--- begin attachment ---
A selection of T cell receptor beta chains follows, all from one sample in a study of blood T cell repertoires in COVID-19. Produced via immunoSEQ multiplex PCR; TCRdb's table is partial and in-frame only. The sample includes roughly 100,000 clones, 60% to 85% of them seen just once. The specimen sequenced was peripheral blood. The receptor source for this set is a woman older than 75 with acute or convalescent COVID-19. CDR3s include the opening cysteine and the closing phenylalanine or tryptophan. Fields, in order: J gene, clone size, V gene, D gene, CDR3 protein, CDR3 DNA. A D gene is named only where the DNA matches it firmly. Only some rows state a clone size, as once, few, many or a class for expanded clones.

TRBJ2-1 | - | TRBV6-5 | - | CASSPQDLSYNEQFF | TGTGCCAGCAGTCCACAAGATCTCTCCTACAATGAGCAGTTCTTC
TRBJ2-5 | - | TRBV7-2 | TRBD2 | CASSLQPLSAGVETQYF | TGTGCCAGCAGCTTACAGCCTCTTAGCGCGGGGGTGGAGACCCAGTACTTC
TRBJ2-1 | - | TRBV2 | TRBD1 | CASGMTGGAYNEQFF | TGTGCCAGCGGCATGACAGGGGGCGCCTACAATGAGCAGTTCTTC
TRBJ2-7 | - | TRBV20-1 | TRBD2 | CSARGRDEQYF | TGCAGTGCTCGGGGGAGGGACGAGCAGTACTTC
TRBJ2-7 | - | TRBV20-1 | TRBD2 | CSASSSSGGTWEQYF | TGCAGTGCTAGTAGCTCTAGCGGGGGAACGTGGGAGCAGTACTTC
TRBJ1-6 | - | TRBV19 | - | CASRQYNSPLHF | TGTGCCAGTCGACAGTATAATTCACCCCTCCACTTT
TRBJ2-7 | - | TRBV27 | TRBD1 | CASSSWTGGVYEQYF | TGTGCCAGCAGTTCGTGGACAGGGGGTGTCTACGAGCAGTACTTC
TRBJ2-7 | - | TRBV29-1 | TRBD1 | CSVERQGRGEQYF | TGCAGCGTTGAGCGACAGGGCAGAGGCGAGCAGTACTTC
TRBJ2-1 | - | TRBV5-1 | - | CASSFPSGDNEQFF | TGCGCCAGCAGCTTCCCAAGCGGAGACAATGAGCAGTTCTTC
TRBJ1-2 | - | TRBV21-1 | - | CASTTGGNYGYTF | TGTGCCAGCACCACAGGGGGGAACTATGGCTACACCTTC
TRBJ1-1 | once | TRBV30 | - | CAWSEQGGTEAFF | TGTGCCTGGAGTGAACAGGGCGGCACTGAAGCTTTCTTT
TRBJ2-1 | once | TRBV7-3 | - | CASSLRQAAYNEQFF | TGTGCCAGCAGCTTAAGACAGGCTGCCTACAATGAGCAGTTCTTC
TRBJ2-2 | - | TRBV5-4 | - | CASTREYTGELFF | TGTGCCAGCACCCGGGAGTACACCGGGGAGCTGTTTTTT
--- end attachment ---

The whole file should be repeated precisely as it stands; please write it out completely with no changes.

A selection of T cell receptor beta chains follows, all from one sample in a study of blood T cell repertoires in COVID-19. Produced via immunoSEQ multiplex PCR; TCRdb's table is partial and in-frame only. The sample includes roughly 100,000 clones, 60% to 85% of them seen just once. The specimen sequenced was peripheral blood. The receptor source for this set is a woman older than 75 with acute or convalescent COVID-19. CDR3s include the opening cysteine and the closing phenylalanine or tryptophan. Fields, in order: J gene, clone size, V gene, D gene, CDR3 protein, CDR3 DNA. A D gene is named only where the DNA matches it firmly. Only some rows state a clone size, as once, few, many or a class for expanded clones.

TRBJ2-1 | - | TRBV6-5 | - | CASSPQDLSYNEQFF | TGTGCCAGCAGTCCACAAGATCTCTCCTACAATGAGCAGTTCTTC
TRBJ2-5 | - | TRBV7-2 | TRBD2 | CASSLQPLSAGVETQYF | TGTGCCAGCAGCTTACAGCCTCTTAGCGCGGGGGTGGAGACCCAGTACTTC
TRBJ2-1 | - | TRBV2 | TRBD1 | CASGMTGGAYNEQFF | TGTGCCAGCGGCATGACAGGGGGCGCCTACAATGAGCAGTTCTTC
TRBJ2-7 | - | TRBV20-1 | TRBD2 | CSARGRDEQYF | TGCAGTGCTCGGGGGAGGGACGAGCAGTACTTC
TRBJ2-7 | - | TRBV20-1 | TRBD2 | CSASSSSGGTWEQYF | TGCAGTGCTAGTAGCTCTAGCGGGGGAACGTGGGAGCAGTACTTC
TRBJ1-6 | - | TRBV19 | - | CASRQYNSPLHF | TGTGCCAGTCGACAGTATAATTCACCCCTCCACTTT
TRBJ2-7 | - | TRBV27 | TRBD1 | CASSSWTGGVYEQYF | TGTGCCAGCAGTTCGTGGACAGGGGGTGTCTACGAGCAGTACTTC
TRBJ2-7 | - | TRBV29-1 | TRBD1 | CSVERQGRGEQYF | TGCAGCGTTGAGCGACAGGGCAGAGGCGAGCAGTACTTC
TRBJ2-1 | - | TRBV5-1 | - | CASSFPSGDNEQFF | TGCGCCAGCAGCTTCCCAAGCGGAGACAATGAGCAGTTCTTC
TRBJ1-2 | - | TRBV21-1 | - | CASTTGGNYGYTF | TGTGCCAGCACCACAGGGGGGAACTATGGCTACACCTTC
TRBJ1-1 | once | TRBV30 | - | CAWSEQGGTEAFF | TGTGCCTGGAGTGAACAGGGCGGCACTGAAGCTTTCTTT
TRBJ2-1 | once | TRBV7-3 | - | CASSLRQAAYNEQFF | TGTGCCAGCAGCTTAAGACAGGCTGCCTACAATGAGCAGTTCTTC
TRBJ2-2 | - | TRBV5-4 | - | CASTREYTGELFF | TGTGCCAGCACCCGGGAGTACACCGGGGAGCTGTTTTTT